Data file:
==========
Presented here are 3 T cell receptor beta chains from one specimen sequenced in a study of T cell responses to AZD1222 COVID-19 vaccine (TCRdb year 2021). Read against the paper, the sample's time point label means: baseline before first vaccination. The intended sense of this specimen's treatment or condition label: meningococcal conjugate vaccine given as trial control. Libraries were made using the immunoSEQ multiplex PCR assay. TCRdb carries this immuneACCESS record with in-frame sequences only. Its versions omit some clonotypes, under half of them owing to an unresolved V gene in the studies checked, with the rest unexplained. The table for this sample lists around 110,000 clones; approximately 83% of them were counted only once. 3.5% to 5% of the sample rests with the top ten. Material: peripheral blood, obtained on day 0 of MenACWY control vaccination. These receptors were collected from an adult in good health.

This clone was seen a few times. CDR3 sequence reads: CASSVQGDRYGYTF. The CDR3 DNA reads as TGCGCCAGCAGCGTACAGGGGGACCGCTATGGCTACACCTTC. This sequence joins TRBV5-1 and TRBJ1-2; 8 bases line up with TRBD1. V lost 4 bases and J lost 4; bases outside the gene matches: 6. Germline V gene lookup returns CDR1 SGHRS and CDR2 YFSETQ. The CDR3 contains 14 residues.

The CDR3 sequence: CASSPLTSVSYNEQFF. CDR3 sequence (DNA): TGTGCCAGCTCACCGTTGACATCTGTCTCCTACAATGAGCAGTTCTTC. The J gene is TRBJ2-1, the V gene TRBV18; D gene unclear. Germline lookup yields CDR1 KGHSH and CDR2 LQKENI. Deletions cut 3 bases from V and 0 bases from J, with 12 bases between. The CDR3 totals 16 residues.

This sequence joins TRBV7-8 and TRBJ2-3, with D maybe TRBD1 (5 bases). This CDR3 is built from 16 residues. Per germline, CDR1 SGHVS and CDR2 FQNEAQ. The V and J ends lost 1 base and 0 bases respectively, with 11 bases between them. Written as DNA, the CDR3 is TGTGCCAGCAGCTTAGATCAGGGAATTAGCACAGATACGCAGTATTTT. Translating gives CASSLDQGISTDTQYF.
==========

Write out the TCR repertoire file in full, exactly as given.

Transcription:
Presented here are 3 T cell receptor beta chains from one specimen sequenced in a study of T cell responses to AZD1222 COVID-19 vaccine (TCRdb year 2021). Read against the paper, the sample's time point label means: baseline before first vaccination. The intended sense of this specimen's treatment or condition label: meningococcal conjugate vaccine given as trial control. Libraries were made using the immunoSEQ multiplex PCR assay. TCRdb carries this immuneACCESS record with in-frame sequences only. Its versions omit some clonotypes, under half of them owing to an unresolved V gene in the studies checked, with the rest unexplained. The table for this sample lists around 110,000 clones; approximately 83% of them were counted only once. 3.5% to 5% of the sample rests with the top ten. Material: peripheral blood, obtained on day 0 of MenACWY control vaccination. These receptors were collected from an adult in good health.

This clone was seen a few times. CDR3 sequence reads: CASSVQGDRYGYTF. The CDR3 DNA reads as TGCGCCAGCAGCGTACAGGGGGACCGCTATGGCTACACCTTC. This sequence joins TRBV5-1 and TRBJ1-2; 8 bases line up with TRBD1. V lost 4 bases and J lost 4; bases outside the gene matches: 6. Germline V gene lookup returns CDR1 SGHRS and CDR2 YFSETQ. The CDR3 contains 14 residues.

The CDR3 sequence: CASSPLTSVSYNEQFF. CDR3 sequence (DNA): TGTGCCAGCTCACCGTTGACATCTGTCTCCTACAATGAGCAGTTCTTC. The J gene is TRBJ2-1, the V gene TRBV18; D gene unclear. Germline lookup yields CDR1 KGHSH and CDR2 LQKENI. Deletions cut 3 bases from V and 0 bases from J, with 12 bases between. The CDR3 totals 16 residues.

This sequence joins TRBV7-8 and TRBJ2-3, with D maybe TRBD1 (5 bases). This CDR3 is built from 16 residues. Per germline, CDR1 SGHVS and CDR2 FQNEAQ. The V and J ends lost 1 base and 0 bases respectively, with 11 bases between them. Written as DNA, the CDR3 is TGTGCCAGCAGCTTAGATCAGGGAATTAGCACAGATACGCAGTATTTT. Translating gives CASSLDQGISTDTQYF.